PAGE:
Any chance you might share more details of your use of monomoiria in that chart? I am sure those following this thread would be fascinated to hear your comments.
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Mark
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Posted: Mon Sep 08, 2008 10:29 am    Post subject: Reply with quote

Hello Steven,

Thanks again. Your input has really helped to put the monomoiria in its proper context in hellenistic astrology.

Those examples you have given have further inspired me to start exploring this topic more in my practical astrology. I certainly have a real attraction to the first system of Paulus & Valens. There does seem lots of scope to investigate the monomoiria in all kinds of charts such as horary, natal, electional and mundane.

If anyone has any further examples of the MM in charts to share it would be good to see. Thumbs up
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MorningSun



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Posted: Sat Sep 13, 2008 9:51 pm    Post subject: Reply with quote

Steven,

Quote:
It was a long process of re-discovering my roots as an astrologer. culminating in 2004 as a graduate of Robert Zollers diploma course.


Robert Zoller's course is Medieval, have you switched from Medieval to Hellenistic? Which do you find more accurate for predicting? I do not seem to have the time to devote to study as most of you.

I started the Medieval, and now it seems the Hellenistic is all the buzz. As you know it is a very time consuming study, espcially with my propensity to question everything I read and re-analyze it, ponder it, turn it around, look for real life examples where it holds true, and brings valid, tangible results. And dealing with my fear of accepting a method and proceeding with it as if it is true, then later finding out it wasn't.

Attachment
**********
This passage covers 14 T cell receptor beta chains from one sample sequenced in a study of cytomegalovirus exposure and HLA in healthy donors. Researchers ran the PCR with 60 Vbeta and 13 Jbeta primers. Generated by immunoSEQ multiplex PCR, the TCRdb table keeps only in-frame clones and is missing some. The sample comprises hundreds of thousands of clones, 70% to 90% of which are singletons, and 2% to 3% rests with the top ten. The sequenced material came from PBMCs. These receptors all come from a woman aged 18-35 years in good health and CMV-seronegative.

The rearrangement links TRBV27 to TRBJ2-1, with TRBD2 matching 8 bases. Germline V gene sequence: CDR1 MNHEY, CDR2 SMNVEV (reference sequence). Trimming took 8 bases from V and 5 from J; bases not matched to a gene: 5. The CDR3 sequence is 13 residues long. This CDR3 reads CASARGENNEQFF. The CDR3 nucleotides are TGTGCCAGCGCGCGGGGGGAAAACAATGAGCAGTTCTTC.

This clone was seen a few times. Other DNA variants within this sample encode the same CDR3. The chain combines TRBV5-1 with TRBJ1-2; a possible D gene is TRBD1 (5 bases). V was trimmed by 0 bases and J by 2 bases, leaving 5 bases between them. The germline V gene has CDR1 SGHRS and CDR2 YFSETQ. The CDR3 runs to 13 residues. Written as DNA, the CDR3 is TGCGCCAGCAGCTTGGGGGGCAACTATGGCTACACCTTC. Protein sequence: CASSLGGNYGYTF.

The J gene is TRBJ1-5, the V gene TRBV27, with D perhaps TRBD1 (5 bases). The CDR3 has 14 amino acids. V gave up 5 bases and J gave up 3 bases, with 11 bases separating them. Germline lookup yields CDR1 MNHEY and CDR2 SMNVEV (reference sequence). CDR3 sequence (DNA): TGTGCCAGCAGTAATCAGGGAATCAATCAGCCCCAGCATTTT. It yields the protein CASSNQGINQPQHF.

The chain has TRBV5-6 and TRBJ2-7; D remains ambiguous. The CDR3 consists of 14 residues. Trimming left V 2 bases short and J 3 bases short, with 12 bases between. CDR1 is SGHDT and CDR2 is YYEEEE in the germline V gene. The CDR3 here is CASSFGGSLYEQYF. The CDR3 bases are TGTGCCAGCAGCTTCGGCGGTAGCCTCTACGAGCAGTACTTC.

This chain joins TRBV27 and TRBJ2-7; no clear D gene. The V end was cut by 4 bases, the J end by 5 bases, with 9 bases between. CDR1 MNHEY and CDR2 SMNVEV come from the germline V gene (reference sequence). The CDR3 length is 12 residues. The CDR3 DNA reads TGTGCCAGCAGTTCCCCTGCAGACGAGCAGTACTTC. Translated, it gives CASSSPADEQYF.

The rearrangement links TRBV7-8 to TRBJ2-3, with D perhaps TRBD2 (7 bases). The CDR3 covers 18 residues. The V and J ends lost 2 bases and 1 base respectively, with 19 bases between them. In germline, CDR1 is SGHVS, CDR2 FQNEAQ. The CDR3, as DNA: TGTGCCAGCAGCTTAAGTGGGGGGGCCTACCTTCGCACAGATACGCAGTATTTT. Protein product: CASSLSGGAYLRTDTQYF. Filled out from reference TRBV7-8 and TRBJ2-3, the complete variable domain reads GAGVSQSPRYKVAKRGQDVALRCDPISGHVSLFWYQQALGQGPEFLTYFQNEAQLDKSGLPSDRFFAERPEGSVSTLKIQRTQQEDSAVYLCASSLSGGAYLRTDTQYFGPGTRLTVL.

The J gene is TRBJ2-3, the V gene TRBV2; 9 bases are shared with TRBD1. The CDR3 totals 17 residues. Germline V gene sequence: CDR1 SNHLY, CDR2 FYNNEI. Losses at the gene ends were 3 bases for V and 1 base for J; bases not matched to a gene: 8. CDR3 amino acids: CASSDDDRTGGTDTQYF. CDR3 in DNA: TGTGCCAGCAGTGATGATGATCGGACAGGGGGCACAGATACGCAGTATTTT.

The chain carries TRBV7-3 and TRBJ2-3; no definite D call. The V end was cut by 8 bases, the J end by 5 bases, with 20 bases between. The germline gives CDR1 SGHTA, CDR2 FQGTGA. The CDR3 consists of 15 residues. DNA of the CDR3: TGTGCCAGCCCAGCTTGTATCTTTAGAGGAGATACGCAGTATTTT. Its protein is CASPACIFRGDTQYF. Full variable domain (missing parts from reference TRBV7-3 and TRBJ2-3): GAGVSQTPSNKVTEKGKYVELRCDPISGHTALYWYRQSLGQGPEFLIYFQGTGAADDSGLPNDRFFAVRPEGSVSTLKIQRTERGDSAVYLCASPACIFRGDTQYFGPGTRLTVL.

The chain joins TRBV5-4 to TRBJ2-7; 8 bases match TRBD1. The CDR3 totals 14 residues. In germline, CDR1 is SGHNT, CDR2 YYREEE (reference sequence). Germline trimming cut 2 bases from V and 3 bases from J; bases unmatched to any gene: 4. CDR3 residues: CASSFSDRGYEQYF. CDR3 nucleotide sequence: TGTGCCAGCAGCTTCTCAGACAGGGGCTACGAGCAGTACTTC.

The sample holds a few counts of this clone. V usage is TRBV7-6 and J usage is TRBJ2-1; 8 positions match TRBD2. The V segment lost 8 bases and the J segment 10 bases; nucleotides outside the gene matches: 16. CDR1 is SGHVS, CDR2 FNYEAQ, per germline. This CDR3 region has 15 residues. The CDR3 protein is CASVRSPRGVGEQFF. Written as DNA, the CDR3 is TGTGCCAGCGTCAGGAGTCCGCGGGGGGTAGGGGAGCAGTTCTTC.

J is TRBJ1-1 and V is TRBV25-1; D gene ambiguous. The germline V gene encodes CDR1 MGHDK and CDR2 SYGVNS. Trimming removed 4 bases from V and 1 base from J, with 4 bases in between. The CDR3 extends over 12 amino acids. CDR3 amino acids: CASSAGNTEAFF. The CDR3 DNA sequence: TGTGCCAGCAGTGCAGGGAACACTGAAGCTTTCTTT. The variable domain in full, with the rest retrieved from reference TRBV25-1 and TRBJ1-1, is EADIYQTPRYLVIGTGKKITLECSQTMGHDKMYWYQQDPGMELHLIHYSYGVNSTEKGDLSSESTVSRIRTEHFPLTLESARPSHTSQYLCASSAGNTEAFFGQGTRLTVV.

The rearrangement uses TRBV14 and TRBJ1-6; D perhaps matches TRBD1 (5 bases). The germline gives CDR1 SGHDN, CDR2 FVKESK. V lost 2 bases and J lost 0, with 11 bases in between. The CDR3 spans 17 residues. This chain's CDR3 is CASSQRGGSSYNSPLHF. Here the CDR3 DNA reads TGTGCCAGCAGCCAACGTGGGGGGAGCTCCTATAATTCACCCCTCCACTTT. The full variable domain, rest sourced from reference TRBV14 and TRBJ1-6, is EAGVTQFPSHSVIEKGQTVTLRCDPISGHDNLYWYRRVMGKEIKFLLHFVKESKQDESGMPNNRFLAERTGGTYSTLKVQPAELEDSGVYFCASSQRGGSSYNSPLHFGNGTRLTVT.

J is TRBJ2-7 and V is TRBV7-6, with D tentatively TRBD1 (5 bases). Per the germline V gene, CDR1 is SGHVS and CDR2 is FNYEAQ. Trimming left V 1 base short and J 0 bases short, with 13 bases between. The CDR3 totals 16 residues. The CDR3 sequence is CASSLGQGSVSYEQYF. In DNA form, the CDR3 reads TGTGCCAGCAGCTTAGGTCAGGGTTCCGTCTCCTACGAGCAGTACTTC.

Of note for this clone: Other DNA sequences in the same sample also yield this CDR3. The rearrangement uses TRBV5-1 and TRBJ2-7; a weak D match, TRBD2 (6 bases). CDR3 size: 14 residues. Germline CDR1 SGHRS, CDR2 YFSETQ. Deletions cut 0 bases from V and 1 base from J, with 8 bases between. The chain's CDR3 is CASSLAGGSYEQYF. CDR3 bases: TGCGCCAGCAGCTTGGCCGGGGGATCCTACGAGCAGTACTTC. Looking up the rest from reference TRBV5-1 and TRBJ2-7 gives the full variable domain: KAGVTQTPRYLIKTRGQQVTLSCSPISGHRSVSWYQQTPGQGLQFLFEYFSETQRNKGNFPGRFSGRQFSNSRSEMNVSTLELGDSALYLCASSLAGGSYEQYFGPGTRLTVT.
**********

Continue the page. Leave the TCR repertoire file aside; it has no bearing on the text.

Only the times that I except something without question, does it always seem to nip me in the bud!! Never fails! I don't want to do that to any one's reading as I am sure no-one does! But I guess I remember those mistakes the most!

So which methods do you find to be most accurate?

thanks so much for all your input, it's great!!
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MorningSun



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Posted: Sun Sep 14, 2008 3:39 pm    Post subject: Reply with quote

Hello Steven,

Quote:
To really have a good understanding of what the early medieval astrologers were doing, one has to have a good understanding of the methods of the Hellenistic period....Hellenistic astrology introduced many such axioms which became the foundations of later applications. Solar Returns, profections, directing a significator through the "bounds" and chronocrators are all found in Hellenistic astrology


Extremely well put! That makes it very clear, it is the foundation upon which to build on! Thanks, your comments are always appreciated and very helpful!
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librafeng2010



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Posted: Thu Aug 25, 2016 10:01 am    Post subject: bump Reply with quote

bump
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pankajdubey



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Posted: Thu Aug 25, 2016 11:42 am    Post subject: Reply with quote

A few names changed and the posts of ?Steven missing.
9 years and so many missing fragments ;why blame the ancients if whole texts got lost in a millennia Very Happy
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Mark
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Posted: Thu Aug 25, 2016 5:11 pm    Post subject: Reply with quote

Pankajdubey wrote:
Quote:
A few names changed and the posts of ?Steven missing.
9 years and so many missing fragments ;why blame the ancients if whole texts got lost in a millennia


Just to make clear Steven Birchfield unlilaterally chose to delete all his posts on Skyscript himself before leaving the forum. Neither action had anything to do with the moderators here. I have no idea why someone would do something like that. It took no account on the effect it would have on forum discussions for others. It has meant some threads Steven contributed to no longer make as much sense. Fortunately, with the quotes I gave from him it should be easy to follow this one.